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Author of Father Figure: How to Be a Feminist Dad ( Twitter: @jordosh
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You were probably taught that testosterone is responsible for characteristics commonly associated with masculinity. Supposedly, testosterone makes men assertive and competitive. It’s why they seek out social status and pursue multiple sexual partners. It’s the reason men prioritize acquiring material wealth. And it’s why they’re driven to defend their homesteads.

Yes, testosterone often gets the credit for a father’s inclination to protect his spouse and offspring. But the custodial instinct has nothing to do with nurturing or caring, since those qualities are usually imagined to be the exclusive domain of feminine estrogen. Instead, testosterone makes Dad the family’s guardian because…

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It seems like a lot of men have the maturity of middle schoolers. I don’t have any empirical evidence to prove so, but when I listen to the young teenagers who live in my house, the things they say sound a heck of a lot like the rhetoric I hear from some of the grown men on cable news.

That means either my kids are gifted, or many adults are stunted. I’m pretty sure it’s the latter. My children still exhibit a developmentally appropriate lack of basic executive function skills — they can’t remember to put their dirty dishes in…

For me, writing happens alone. It’s an isolated and independent process. My ideas are transmitted through my fingers to my keyboard — a cold, lifeless companion that I adore. My teenaged gamer-children taught me about mechanical Kaihua Speed Bronze switches, loud and clicky with a tactile bump. Switches are what register the keystroke. Mine sit underneath specially curved ABS plastic keycaps, perfectly designed for dorky authors. The keyboard is a nostalgic, 21st century remake of the iconic seafoam green Hermes typewriter that so many famous authors used (Sylvia Plath, Adrienne Rich, Patti Smith, and more). …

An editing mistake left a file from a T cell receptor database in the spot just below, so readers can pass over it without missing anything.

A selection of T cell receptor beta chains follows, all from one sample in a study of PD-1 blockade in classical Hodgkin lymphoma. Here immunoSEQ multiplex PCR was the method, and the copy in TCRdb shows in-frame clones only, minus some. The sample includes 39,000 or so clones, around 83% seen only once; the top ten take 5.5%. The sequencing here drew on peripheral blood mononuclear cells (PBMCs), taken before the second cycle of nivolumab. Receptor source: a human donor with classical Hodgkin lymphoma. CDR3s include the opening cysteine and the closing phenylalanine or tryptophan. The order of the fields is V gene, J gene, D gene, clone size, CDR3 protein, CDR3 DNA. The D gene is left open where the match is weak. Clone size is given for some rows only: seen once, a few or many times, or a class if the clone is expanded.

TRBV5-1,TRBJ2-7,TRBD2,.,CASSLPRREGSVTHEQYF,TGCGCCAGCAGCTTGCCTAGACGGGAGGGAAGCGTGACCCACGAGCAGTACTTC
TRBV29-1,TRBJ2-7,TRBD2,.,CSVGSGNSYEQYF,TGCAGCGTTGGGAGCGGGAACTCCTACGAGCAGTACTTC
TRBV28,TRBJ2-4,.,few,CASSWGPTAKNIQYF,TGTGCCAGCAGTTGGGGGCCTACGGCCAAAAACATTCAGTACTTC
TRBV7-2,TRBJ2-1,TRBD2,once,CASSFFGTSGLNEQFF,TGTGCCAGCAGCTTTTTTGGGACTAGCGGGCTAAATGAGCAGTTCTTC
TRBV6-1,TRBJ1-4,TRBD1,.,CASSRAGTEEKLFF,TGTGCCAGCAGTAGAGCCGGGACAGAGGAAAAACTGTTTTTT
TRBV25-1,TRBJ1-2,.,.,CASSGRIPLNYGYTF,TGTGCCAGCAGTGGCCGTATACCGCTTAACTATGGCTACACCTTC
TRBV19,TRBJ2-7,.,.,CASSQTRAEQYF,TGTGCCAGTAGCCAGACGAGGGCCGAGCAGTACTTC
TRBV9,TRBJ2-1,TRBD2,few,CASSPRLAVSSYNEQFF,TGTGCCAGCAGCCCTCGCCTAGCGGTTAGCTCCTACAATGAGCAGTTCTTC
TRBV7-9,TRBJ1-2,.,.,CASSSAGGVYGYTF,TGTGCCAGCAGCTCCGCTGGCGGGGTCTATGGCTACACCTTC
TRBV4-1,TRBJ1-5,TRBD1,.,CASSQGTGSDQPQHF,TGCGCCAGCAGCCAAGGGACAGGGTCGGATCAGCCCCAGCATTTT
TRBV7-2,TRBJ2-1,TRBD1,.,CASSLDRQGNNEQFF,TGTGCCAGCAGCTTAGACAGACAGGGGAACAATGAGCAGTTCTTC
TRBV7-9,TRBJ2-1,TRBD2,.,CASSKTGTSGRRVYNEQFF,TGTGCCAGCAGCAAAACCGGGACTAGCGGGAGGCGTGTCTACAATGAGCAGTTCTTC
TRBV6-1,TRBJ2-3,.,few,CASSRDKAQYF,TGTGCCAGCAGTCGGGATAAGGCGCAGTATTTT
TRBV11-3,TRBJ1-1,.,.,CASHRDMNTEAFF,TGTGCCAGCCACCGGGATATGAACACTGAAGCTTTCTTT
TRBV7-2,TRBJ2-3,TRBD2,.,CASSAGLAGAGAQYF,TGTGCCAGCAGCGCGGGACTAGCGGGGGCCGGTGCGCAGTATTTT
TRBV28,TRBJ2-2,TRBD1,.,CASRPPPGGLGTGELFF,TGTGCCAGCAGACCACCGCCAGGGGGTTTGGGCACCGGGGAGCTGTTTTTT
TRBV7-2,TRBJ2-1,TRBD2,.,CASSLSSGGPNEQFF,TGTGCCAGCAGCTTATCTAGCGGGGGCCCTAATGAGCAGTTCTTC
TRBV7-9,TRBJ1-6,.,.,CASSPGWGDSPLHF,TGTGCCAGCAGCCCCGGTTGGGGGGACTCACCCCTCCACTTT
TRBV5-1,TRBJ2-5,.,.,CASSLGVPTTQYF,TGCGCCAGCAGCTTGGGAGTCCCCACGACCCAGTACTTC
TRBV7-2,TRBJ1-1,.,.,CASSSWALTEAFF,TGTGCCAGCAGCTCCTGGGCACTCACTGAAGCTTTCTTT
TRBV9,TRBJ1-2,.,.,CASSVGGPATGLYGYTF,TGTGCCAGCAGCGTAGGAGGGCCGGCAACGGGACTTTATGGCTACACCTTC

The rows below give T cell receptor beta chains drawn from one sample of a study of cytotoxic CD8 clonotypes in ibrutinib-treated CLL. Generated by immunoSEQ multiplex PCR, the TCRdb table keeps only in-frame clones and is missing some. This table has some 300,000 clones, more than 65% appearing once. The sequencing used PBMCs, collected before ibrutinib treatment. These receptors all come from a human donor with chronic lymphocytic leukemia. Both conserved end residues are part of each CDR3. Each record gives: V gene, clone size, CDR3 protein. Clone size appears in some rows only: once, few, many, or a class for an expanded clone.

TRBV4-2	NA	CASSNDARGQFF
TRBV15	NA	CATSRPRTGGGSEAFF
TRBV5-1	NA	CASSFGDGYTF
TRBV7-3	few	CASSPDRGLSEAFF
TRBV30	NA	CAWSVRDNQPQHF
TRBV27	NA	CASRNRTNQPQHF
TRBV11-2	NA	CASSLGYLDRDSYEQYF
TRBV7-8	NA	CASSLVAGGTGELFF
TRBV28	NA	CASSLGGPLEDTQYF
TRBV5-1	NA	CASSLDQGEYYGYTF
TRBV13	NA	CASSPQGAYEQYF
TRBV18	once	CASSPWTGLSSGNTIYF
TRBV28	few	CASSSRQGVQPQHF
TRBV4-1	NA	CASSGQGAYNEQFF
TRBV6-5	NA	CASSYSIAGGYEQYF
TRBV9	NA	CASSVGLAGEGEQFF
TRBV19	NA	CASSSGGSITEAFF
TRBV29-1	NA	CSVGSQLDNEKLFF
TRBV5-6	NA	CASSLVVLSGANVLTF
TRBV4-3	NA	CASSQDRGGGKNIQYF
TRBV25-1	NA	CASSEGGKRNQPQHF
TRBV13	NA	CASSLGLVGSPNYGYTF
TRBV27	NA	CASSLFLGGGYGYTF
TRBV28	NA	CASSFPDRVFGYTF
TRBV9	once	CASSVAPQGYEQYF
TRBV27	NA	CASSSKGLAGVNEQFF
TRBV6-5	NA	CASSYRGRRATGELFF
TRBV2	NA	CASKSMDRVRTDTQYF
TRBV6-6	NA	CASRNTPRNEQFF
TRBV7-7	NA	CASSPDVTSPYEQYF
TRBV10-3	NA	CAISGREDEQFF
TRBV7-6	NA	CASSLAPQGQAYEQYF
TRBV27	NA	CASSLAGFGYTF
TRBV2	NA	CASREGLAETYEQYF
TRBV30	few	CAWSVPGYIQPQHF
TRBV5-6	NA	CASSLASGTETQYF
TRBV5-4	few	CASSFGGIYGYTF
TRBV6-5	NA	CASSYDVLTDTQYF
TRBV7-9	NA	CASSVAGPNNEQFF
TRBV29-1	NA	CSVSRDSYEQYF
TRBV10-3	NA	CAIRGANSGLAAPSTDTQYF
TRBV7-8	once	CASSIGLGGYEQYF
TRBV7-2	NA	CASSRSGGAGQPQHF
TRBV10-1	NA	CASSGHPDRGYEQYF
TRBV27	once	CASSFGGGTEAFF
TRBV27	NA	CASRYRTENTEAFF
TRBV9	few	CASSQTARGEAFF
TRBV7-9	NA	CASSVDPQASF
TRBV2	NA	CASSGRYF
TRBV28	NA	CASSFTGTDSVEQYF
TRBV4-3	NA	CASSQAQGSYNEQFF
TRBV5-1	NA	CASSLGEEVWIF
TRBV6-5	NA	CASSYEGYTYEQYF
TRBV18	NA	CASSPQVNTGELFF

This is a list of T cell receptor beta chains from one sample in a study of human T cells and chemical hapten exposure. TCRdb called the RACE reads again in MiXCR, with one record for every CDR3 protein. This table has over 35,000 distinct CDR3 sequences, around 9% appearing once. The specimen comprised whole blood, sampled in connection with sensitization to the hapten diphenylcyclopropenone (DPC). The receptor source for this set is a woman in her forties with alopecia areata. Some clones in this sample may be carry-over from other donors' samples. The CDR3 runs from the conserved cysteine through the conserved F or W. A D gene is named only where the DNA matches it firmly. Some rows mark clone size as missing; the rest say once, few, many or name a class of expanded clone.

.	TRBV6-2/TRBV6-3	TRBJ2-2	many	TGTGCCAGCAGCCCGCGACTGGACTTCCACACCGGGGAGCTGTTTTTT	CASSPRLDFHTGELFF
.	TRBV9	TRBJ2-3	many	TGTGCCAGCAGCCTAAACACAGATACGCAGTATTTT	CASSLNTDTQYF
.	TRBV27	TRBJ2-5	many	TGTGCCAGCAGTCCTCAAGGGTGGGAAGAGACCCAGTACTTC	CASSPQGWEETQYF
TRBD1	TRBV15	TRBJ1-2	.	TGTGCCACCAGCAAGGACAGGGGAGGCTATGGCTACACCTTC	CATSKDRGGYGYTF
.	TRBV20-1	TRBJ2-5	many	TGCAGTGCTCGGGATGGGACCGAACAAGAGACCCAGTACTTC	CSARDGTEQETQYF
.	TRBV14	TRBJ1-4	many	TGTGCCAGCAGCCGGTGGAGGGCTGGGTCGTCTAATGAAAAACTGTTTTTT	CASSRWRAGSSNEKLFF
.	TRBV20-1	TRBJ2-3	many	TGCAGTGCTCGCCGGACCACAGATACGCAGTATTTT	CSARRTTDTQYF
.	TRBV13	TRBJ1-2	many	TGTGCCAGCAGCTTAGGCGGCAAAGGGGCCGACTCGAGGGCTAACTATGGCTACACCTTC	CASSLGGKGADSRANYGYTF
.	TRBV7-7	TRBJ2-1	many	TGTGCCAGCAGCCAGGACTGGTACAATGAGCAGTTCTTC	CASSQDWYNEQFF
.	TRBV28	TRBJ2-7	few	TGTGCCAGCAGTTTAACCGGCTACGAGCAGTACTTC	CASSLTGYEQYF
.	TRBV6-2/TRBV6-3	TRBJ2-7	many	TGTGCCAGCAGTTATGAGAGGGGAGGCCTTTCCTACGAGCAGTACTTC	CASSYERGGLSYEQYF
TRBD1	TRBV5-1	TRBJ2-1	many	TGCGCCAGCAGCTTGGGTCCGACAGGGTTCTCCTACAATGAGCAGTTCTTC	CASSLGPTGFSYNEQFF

Available May 11. To preorder visit

My new book, Father Figure: How to Be a Feminist Dad, will be published on May 11 — many months from now. But I’ve already started promoting it. Almost every day, I’m recording podcast interviews, or responding to emails and calls from journalists. The other night, I participated in my first ever event on the trendy new Clubhouse app.

The transition from writing to promoting is the weirdest part of being an author. If you think Facebook creates an echo chamber, try living with only your own ideas long enough to finish a book. …

Real questions submitted by parents and caretakers who are trying to navigate their children’s education, entertainment, and emotional well-being during COVID-19.

Answers from Jordan Shapiro PhD., author of The New Childhood: Raising Kids to Thrive in a Connected World (Little Brown Spark, 2019).

How much do you tell your kids about what’s happening during the coronavirus crisis?